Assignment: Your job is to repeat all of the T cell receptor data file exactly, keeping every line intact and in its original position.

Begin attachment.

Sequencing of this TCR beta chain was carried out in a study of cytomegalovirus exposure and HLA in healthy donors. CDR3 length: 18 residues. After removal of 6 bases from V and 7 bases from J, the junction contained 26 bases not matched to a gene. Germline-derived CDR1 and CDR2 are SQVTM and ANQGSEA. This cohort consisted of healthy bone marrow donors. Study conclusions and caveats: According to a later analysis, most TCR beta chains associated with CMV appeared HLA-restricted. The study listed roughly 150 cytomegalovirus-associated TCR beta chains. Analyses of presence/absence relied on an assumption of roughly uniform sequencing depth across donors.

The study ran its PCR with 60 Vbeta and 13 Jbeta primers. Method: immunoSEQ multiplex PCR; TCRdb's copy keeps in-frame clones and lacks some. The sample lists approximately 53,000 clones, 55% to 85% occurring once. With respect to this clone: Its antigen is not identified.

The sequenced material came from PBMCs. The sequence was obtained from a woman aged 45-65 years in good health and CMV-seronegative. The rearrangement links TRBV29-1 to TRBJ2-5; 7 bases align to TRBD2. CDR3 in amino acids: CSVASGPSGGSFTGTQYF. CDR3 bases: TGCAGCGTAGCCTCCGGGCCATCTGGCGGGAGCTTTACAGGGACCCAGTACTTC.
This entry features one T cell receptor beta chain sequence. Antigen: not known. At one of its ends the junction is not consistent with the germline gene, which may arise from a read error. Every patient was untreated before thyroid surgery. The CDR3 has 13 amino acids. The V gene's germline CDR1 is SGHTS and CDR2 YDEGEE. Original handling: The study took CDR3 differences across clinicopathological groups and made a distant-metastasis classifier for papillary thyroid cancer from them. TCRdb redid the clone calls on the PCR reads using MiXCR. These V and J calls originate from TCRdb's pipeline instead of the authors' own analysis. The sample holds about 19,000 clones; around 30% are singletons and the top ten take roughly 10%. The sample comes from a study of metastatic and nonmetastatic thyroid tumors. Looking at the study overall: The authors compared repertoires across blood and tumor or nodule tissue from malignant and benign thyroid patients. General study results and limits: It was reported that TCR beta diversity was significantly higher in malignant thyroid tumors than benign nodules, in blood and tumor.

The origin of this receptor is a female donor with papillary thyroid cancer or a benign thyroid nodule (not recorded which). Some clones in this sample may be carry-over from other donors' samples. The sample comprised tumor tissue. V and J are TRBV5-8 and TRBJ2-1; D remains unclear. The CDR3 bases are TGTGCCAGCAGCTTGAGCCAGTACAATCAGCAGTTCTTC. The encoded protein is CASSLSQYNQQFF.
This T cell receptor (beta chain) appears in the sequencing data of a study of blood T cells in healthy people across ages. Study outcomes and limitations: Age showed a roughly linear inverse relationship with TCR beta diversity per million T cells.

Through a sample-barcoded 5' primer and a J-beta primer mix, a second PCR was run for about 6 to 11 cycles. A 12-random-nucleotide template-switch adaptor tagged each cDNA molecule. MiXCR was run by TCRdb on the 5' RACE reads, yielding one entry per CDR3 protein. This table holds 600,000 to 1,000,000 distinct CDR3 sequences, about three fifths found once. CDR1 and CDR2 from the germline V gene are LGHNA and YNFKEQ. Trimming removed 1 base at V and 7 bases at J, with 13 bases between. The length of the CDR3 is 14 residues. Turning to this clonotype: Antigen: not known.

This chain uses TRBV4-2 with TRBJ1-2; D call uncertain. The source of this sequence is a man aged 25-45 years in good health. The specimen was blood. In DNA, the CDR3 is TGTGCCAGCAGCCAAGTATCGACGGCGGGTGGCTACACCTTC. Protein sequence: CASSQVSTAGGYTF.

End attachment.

Sequencing of this TCR beta chain was carried out in a study of cytomegalovirus exposure and HLA in healthy donors. CDR3 length: 18 residues. After removal of 6 bases from V and 7 bases from J, the junction contained 26 bases not matched to a gene. Germline-derived CDR1 and CDR2 are SQVTM and ANQGSEA. This cohort consisted of healthy bone marrow donors. Study conclusions and caveats: According to a later analysis, most TCR beta chains associated with CMV appeared HLA-restricted. The study listed roughly 150 cytomegalovirus-associated TCR beta chains. Analyses of presence/absence relied on an assumption of roughly uniform sequencing depth across donors.

The study ran its PCR with 60 Vbeta and 13 Jbeta primers. Method: immunoSEQ multiplex PCR; TCRdb's copy keeps in-frame clones and lacks some. The sample lists approximately 53,000 clones, 55% to 85% occurring once. With respect to this clone: Its antigen is not identified.

The sequenced material came from PBMCs. The sequence was obtained from a woman aged 45-65 years in good health and CMV-seronegative. The rearrangement links TRBV29-1 to TRBJ2-5; 7 bases align to TRBD2. CDR3 in amino acids: CSVASGPSGGSFTGTQYF. CDR3 bases: TGCAGCGTAGCCTCCGGGCCATCTGGCGGGAGCTTTACAGGGACCCAGTACTTC.
This entry features one T cell receptor beta chain sequence. Antigen: not known. At one of its ends the junction is not consistent with the germline gene, which may arise from a read error. Every patient was untreated before thyroid surgery. The CDR3 has 13 amino acids. The V gene's germline CDR1 is SGHTS and CDR2 YDEGEE. Original handling: The study took CDR3 differences across clinicopathological groups and made a distant-metastasis classifier for papillary thyroid cancer from them. TCRdb redid the clone calls on the PCR reads using MiXCR. These V and J calls originate from TCRdb's pipeline instead of the authors' own analysis. The sample holds about 19,000 clones; around 30% are singletons and the top ten take roughly 10%. The sample comes from a study of metastatic and nonmetastatic thyroid tumors. Looking at the study overall: The authors compared repertoires across blood and tumor or nodule tissue from malignant and benign thyroid patients. General study results and limits: It was reported that TCR beta diversity was significantly higher in malignant thyroid tumors than benign nodules, in blood and tumor.

The origin of this receptor is a female donor with papillary thyroid cancer or a benign thyroid nodule (not recorded which). Some clones in this sample may be carry-over from other donors' samples. The sample comprised tumor tissue. V and J are TRBV5-8 and TRBJ2-1; D remains unclear. The CDR3 bases are TGTGCCAGCAGCTTGAGCCAGTACAATCAGCAGTTCTTC. The encoded protein is CASSLSQYNQQFF.
This T cell receptor (beta chain) appears in the sequencing data of a study of blood T cells in healthy people across ages. Study outcomes and limitations: Age showed a roughly linear inverse relationship with TCR beta diversity per million T cells.

Through a sample-barcoded 5' primer and a J-beta primer mix, a second PCR was run for about 6 to 11 cycles. A 12-random-nucleotide template-switch adaptor tagged each cDNA molecule. MiXCR was run by TCRdb on the 5' RACE reads, yielding one entry per CDR3 protein. This table holds 600,000 to 1,000,000 distinct CDR3 sequences, about three fifths found once. CDR1 and CDR2 from the germline V gene are LGHNA and YNFKEQ. Trimming removed 1 base at V and 7 bases at J, with 13 bases between. The length of the CDR3 is 14 residues. Turning to this clonotype: Antigen: not known.

This chain uses TRBV4-2 with TRBJ1-2; D call uncertain. The source of this sequence is a man aged 25-45 years in good health. The specimen was blood. In DNA, the CDR3 is TGTGCCAGCAGCCAAGTATCGACGGCGGGTGGCTACACCTTC. Protein sequence: CASSQVSTAGGYTF.